“I’ve really enjoyed it here. We have a really young team over here. I think it’s great when you can stay with a sport and show them a different side to the sport ... the international relations … the respect for your competitors and the appreciation for the caliber of competition that this is. Everyone is bringing their ‘A’ team. This isn’t like a slam dunk here. I think it’s great for them to see those of us who were able to come from World Championship team and be on this team sets a good example.
“We have depth that is unbelievable right now in the women’s discus and we have to be ready.”
Jeremy Scott, Norfolk, Neb., men’s pole vault, silver medalist (5.60m/18-4.5): “It’s just kind of an awkward time of the year being October. Since the end of August, after the World Championships I’ve been trying to pick out a few things to start with to work on for next year. I tried to put that into practice today. I knew my conditioning probably wasn’t in top form and that I would get tired. At 18-8 I flat out ran out of gas. I felt like I was jumping well enough when I got into rhythm to be right in there … But it didn’t … I’m looking forward to tomorrow to kick my feet up for the next three to four weeks.”
Cyrus Hostetler, Newberg, Ore., men’s javelin, silver medalist (82.24m/269-8): “I made sure to prepare myself. I was really in great shape and I felt I was ready for personal best or season best and I came away with a season best on last throw to move from bronze to silver medal. This has been a long painful year full of injuries. I’m coming off of two ACL surgeries on my left knee during the last two years. But the longer we get through the year the healthier my knee gets. I’ve been throwing better. On my second throw, I tweaked the knee a little on my second throw but I kept on moving and kept it warm and it was able to hold up the rest of the meet. This was my first international team and this will do me good going into the Olympic year. I got the ‘A’ standard now, so I’m really excited.”
Jeff Porter, Franklin Park, N.J., men’s 110m hurdles, fourth (13.45): “I’m disappointed. I was really hoping to get a medal. It was a pretty good race. I kind of hit one of the hurdles early on and that really through me off my balance and I wasn’t able to recover.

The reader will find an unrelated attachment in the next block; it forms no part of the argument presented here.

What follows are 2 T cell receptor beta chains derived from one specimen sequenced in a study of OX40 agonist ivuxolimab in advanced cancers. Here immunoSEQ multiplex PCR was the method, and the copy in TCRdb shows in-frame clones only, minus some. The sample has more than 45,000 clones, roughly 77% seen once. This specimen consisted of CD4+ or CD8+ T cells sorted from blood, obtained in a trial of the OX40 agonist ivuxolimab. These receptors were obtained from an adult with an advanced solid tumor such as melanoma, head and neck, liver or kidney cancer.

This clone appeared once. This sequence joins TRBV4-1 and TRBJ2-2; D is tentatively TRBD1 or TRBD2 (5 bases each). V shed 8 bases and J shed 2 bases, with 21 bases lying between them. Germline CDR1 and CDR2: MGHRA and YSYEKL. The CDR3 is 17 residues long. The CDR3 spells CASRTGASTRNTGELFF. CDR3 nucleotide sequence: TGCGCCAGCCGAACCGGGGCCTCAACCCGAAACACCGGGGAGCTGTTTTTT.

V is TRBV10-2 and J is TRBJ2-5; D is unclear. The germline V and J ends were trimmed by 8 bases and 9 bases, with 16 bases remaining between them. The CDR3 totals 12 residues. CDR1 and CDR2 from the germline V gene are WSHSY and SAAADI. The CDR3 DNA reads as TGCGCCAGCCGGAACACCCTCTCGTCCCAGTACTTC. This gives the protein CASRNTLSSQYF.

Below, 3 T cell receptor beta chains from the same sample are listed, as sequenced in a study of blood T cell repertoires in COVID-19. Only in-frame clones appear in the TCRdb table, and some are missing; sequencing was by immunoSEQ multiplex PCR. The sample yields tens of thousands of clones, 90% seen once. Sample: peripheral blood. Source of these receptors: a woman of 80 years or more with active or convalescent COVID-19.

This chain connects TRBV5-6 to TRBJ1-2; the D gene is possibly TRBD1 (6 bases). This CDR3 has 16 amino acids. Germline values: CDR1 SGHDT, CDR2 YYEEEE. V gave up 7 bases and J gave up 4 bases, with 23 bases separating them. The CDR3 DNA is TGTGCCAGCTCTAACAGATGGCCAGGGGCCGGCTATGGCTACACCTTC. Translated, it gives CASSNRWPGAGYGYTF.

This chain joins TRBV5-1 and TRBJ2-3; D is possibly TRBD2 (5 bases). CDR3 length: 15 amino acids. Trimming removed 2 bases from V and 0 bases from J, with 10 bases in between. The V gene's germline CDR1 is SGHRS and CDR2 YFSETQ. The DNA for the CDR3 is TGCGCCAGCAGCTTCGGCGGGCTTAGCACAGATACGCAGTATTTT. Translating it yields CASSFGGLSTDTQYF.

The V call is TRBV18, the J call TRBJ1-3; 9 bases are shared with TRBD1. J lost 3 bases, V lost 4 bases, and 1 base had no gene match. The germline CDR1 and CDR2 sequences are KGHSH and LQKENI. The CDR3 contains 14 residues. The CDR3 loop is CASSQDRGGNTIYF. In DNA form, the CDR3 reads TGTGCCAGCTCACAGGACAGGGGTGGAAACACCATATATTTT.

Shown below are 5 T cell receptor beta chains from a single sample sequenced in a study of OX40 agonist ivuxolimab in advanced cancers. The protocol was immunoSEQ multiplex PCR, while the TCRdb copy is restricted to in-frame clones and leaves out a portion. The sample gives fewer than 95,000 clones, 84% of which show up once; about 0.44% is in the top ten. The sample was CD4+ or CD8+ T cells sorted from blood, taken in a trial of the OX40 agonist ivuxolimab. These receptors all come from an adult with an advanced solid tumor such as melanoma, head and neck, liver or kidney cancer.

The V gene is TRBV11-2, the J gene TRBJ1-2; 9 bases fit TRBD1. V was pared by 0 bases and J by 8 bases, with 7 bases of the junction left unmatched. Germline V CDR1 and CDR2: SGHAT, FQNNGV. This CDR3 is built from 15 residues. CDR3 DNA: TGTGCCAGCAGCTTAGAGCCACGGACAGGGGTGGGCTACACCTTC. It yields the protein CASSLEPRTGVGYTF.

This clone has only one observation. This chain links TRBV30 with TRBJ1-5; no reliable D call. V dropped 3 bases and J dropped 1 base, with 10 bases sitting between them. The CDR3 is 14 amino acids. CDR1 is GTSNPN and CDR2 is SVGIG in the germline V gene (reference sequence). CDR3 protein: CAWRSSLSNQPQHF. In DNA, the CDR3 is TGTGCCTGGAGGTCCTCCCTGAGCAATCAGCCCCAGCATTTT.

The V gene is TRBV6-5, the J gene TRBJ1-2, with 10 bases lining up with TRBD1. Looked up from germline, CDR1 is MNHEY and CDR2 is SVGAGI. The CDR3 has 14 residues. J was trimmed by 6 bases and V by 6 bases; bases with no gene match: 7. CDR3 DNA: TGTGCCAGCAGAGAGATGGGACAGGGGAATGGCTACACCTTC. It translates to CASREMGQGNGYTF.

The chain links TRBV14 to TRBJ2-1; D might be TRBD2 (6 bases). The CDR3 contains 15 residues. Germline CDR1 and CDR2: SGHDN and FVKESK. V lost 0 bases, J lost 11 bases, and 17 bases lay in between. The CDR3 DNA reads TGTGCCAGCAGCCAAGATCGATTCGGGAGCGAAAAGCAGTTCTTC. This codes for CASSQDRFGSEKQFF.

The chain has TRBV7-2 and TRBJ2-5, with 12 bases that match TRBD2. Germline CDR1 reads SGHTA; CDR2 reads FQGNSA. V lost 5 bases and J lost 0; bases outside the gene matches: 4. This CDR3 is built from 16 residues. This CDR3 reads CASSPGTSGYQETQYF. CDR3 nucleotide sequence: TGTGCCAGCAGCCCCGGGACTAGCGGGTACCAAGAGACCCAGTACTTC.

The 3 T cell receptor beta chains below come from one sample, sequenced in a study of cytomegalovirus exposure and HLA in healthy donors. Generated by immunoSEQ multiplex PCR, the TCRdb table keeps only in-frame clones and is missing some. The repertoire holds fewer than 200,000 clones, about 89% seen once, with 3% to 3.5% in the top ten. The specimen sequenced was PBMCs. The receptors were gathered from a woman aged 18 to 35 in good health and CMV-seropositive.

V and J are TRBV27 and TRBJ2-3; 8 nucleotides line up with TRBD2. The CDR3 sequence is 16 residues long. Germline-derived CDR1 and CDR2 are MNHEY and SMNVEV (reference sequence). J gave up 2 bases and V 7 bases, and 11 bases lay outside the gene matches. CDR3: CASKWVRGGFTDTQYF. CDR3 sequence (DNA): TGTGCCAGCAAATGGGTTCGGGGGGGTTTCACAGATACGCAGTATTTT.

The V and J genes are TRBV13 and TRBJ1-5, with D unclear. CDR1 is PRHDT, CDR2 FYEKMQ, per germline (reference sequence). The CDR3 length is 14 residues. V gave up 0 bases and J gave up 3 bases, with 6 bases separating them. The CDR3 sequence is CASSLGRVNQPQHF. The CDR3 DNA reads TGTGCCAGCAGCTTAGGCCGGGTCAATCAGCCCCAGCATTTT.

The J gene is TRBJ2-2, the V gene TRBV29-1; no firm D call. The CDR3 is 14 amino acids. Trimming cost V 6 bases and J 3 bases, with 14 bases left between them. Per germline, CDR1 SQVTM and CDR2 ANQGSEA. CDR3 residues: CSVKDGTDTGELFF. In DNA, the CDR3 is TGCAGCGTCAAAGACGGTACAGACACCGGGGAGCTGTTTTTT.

“It’s hurdles. It’s one of those deals that something always happens. Unfortunately, it happened to me today, so no sense in looking back on what could have been. I need to tighten up technically for indoors and get ready to go again.”
Dominic Berger, Mitchellville, Md., men’s 110m hurdles, seventh (13.95): “The legs were just real heavy today. It’s so late in the season, so I just gave it all I could today. Today, my best wasn’t good enough.
“I kind of plowed through the first hurdle, so if I had concentrated more on being clean throughout the race it would have been a better race. Just being the competitor that I am, I tried to race through the entire race and not think about form.
“It’s always a great experience being able to represent your country, so given the opportunity I’m just blessed to be here. It’s a great opportunity to get to see a beautiful city in Mexico, so I can’t complain.”
Tyler Mulder, Orange City, Iowa, men’s 800m, fourth (1:46.46): “I was trying to get out in the first 100, but my sharpness isn’t there after doing as many miles as I was doing coming into this, so I’m just not race sharp. I came close to a medal at the Pan Am Games. It would have been nice to at least come away with a medal.
“I think I gunned it a little early. Had I waited I probably could have at least held on to third, but I was dying the last little bit. Cuba caught me and nipped me out for a medal.
“It’s a championship meet. You want to be in the mix with these guys and know who your competition is and how they race, so you’re ready for a bigger stage like the Olympics.”
Mark Wieczorek, Ponca City, Okla., men’s 800m, fifth (1:47.75): “I got out right where I wanted to be, right in the middle of the pack as relaxed as I could. I was in good position, but I just didn’t have it that last 200 today.
“I took some time off; I think I worked my fitness back okay, but I haven’t done anything to simulate hurt like that in a race back to back days. I’m not used to buffering that lactic acid and running through it. It hit me pretty hard today.